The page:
Once upon a time, two great political parties competed for voters’ attention and support in California. Then one party lost its mind and the other lost its base.
Somehow – maybe because we all have to be a little nuts to live in this glorious state – the crazy party took over and set about turning paradise into an overregulated, overpriced theme park where you can’t get a decent place to live for less than $120,000 a year.
From time to time, it’s worth pondering the sad fate of the California Republican Party. This is not one of those times. Three Republicans aspire to the governor’s office next year. Their names will be quickly forgotten because they lack the resources, the organization and the message to galvanize voters.
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Sorry to be a party pooper, but it’s true. I abandoned the GOP last year in a fit of despair. But even as political independence offers a kind of liberation, it also leaves one adrift and aloof. Independents may form the third-largest voting bloc in state, but calling them a “bloc” suggests a unity that doesn’t exist.
Which brings us to the Democrats, who are tearing each other apart without meaningful opposition.
The late single-payer health insurance debacle brought long-simmering animosities to the surface. If those callous Republicans in Congress intended to repeal Obamacare, then California would show them and the rest of the nation how progress could be served. Only when the nonpartisan Legislative Analyst’s Office delivered the $400 billion tab did a few sober legislators question the wisdom of the proposal.
Assembly Speaker Anthony Rendon thought maybe, just maybe, the Legislature should take a bit more time devising a way to pay for the thing. Turns out, the “single-payer” in this scheme is 39 million Californians, give or take.
And what did Rendon get for his slow walk back? Death threats and a lobby full of angry nurses.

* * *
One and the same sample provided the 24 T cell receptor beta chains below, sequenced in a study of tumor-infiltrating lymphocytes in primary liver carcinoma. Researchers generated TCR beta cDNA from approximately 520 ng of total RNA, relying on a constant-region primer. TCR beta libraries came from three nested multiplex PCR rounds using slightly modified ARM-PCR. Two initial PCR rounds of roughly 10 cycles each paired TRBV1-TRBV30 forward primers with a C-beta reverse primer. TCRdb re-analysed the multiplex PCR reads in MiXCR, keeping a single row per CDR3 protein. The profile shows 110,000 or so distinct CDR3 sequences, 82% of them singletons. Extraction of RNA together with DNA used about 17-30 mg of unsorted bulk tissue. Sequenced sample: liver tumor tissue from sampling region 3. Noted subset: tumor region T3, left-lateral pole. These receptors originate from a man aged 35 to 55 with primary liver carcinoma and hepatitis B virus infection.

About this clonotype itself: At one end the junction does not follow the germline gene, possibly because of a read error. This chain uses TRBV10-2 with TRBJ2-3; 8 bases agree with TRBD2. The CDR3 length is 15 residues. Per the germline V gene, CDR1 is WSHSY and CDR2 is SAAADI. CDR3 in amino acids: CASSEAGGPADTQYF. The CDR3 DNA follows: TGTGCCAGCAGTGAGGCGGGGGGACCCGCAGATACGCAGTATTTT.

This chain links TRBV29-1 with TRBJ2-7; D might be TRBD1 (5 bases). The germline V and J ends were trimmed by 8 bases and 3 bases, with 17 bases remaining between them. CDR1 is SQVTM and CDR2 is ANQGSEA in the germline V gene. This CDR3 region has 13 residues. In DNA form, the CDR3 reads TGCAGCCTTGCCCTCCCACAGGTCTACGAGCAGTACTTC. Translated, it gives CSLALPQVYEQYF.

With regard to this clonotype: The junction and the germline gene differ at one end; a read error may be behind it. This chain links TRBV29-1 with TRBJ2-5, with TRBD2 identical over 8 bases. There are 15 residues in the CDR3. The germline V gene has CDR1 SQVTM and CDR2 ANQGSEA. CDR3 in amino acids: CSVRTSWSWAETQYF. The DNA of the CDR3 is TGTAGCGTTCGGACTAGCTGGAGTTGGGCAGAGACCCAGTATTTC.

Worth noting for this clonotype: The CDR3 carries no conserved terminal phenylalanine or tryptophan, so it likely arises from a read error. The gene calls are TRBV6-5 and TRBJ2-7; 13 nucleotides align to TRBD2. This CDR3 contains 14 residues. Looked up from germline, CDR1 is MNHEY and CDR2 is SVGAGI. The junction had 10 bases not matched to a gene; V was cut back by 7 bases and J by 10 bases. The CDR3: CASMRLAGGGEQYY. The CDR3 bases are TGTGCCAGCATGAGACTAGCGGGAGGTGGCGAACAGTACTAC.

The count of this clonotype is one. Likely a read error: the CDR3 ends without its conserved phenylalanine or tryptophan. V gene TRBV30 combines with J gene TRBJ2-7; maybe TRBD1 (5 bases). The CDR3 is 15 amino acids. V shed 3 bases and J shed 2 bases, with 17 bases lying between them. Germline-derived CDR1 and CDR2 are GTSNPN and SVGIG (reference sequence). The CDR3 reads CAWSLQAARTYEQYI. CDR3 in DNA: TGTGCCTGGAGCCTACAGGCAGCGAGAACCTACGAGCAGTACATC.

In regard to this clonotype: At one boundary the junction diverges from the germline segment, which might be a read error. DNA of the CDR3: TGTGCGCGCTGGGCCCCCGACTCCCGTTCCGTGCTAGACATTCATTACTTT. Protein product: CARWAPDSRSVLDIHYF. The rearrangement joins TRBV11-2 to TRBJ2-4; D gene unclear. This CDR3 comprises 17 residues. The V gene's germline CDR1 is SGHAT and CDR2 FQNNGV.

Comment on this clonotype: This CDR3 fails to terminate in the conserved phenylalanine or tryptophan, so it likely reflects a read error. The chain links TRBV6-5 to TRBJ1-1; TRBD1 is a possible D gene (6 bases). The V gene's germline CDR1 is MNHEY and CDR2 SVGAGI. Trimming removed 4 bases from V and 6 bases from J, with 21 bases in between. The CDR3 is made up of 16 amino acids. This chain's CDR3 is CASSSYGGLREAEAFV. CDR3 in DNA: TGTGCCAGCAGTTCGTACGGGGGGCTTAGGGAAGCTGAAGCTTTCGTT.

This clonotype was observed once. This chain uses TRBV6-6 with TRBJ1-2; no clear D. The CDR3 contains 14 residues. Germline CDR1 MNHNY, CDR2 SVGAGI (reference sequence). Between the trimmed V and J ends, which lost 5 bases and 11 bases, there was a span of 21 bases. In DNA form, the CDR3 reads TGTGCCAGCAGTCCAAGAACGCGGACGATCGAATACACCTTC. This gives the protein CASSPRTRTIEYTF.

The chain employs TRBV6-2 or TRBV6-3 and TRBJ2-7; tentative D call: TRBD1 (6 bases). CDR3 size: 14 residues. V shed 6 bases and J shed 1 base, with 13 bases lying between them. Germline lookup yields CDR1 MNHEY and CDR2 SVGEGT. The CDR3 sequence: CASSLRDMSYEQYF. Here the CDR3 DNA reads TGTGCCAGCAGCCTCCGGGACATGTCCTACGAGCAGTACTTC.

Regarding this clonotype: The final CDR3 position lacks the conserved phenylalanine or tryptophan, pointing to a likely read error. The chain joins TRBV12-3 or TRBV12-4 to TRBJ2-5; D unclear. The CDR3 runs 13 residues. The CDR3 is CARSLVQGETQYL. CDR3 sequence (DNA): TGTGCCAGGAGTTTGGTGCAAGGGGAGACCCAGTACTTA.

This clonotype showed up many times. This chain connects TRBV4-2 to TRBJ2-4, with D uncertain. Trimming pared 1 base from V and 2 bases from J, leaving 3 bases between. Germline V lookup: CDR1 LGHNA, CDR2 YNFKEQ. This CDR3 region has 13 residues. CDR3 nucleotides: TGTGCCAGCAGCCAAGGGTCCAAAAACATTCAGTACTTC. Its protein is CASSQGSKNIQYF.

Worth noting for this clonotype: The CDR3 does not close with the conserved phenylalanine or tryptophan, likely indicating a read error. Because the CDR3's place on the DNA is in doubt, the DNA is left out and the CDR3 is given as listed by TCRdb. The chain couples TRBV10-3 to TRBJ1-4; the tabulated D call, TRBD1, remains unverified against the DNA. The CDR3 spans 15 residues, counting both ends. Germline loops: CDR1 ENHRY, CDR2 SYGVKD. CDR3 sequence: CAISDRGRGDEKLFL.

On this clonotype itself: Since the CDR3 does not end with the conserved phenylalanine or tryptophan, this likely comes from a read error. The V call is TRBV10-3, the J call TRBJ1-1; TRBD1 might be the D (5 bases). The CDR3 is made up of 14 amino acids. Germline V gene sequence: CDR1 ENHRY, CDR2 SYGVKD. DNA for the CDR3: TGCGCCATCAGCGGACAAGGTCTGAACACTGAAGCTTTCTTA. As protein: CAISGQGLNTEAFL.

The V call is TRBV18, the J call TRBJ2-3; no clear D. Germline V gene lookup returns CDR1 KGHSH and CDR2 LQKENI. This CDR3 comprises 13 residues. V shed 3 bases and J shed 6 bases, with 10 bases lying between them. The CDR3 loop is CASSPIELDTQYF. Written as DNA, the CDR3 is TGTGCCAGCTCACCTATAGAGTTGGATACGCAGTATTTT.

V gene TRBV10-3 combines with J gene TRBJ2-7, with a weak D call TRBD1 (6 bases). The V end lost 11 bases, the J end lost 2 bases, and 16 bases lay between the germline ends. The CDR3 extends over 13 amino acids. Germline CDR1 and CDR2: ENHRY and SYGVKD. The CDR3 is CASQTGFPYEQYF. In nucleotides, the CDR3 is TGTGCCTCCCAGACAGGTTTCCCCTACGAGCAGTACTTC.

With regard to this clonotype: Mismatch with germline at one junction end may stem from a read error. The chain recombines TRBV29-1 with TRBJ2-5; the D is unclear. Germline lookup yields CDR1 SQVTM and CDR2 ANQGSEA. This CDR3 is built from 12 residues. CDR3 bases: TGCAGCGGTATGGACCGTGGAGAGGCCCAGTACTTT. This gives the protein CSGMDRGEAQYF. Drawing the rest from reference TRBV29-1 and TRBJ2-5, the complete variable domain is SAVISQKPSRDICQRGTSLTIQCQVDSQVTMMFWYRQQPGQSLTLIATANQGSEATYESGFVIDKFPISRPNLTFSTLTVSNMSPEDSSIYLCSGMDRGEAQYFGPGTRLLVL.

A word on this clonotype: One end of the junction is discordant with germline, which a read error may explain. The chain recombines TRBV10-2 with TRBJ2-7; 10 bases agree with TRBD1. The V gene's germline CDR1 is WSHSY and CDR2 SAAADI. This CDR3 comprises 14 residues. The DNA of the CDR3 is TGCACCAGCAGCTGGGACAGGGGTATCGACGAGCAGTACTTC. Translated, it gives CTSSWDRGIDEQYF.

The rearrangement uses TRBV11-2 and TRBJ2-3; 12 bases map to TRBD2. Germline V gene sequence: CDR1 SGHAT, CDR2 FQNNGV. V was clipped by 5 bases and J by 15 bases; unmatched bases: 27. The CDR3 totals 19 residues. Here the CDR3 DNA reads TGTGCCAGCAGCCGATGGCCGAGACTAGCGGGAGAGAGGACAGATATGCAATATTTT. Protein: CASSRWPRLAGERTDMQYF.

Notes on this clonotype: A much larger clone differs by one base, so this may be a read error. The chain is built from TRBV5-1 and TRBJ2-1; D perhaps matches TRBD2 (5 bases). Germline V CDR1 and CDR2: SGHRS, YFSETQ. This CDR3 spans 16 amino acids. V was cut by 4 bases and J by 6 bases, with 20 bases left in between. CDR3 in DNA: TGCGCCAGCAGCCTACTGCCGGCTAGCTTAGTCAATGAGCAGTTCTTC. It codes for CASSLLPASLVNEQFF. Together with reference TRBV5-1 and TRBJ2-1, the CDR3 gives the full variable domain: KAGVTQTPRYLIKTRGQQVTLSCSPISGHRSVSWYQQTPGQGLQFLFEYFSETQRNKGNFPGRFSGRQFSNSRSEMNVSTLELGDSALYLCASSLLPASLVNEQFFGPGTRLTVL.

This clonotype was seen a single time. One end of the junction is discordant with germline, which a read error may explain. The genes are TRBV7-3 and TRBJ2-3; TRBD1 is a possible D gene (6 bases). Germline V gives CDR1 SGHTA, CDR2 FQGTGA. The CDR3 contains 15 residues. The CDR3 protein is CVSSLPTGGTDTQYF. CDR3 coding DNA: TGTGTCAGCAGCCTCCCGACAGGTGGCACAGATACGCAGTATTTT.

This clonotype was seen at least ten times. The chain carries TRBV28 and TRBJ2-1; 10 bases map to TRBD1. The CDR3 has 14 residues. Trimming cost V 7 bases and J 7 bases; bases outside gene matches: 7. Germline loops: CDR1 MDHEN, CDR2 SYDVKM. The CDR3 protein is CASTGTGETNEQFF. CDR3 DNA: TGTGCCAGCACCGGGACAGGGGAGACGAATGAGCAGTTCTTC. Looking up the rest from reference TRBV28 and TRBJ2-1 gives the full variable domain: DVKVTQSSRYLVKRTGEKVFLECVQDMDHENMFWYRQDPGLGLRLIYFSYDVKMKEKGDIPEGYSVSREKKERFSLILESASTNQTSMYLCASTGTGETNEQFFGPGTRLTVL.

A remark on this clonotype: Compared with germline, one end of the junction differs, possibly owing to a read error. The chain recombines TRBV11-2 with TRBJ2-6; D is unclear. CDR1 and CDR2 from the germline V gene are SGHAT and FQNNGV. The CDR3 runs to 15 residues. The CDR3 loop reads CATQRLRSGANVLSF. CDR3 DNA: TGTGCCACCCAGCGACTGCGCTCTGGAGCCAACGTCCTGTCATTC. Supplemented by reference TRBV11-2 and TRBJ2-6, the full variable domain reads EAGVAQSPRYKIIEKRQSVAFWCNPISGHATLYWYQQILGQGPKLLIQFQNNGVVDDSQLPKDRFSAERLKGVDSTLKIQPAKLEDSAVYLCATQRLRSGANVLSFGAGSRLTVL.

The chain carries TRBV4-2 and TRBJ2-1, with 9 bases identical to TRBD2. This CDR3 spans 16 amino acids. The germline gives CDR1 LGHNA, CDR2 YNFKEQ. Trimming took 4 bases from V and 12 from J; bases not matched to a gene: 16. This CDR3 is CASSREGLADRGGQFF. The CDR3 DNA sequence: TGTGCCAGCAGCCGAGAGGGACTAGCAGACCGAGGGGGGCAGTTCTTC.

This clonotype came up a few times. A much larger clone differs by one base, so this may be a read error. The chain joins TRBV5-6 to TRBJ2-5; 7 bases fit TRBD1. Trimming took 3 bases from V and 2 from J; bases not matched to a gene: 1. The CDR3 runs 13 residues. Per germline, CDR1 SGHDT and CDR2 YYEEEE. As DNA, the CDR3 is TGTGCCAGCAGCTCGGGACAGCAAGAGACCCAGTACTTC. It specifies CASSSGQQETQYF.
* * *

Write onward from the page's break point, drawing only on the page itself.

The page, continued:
One Democratic wag described the mess unfolding as a “civil war” within the party. I can’t imagine it’s quite true, although a good case could be made. After all, what good are supermajorities if you can’t have socialized medicine, publicly financed political campaigns, high-density housing and a de-carbonized economy right this instant?
The public employee unions are chafing. They say, “Faster, please!” But why even say please? They’re bankrolling this party, after all.
Still, the likely Democratic candidates for governor are playing it safe. Do they know something their union benefactors do not? Might they understand, at some level, that the roughly one-quarter of registered voters who identify with no political party may not share the progressive enthusiasm for unlimited government?
What progressives fail to understand is progress is not inevitable. It cannot be mandated through legislation. It cannot be accelerated through regulation. It cannot be brought about from higher marginal tax rates on the despised 1 percent. In our global economy, capital can move. California doesn’t have a monopoly on lovely ocean views.
Could the hapless California GOP learn from this? Could an independent candidate break through, at long last?
An opportunity exists to tell another story, a story that just might have the virtue of being true. It’s a story of a once-great state that might be great again. Neither drought nor wildfire nor earthquake could bring this state down. Instead it was the folly of politicians, who in their arrogance brought the state to its knees because they refused to listen to anyone but the loudest and most extreme among them.
Unfortunately, it isn’t a story that can be told right now, or even next year. But it’s becoming more and more likely as Democrats tear each other to pieces in pursuit of utopian dreams.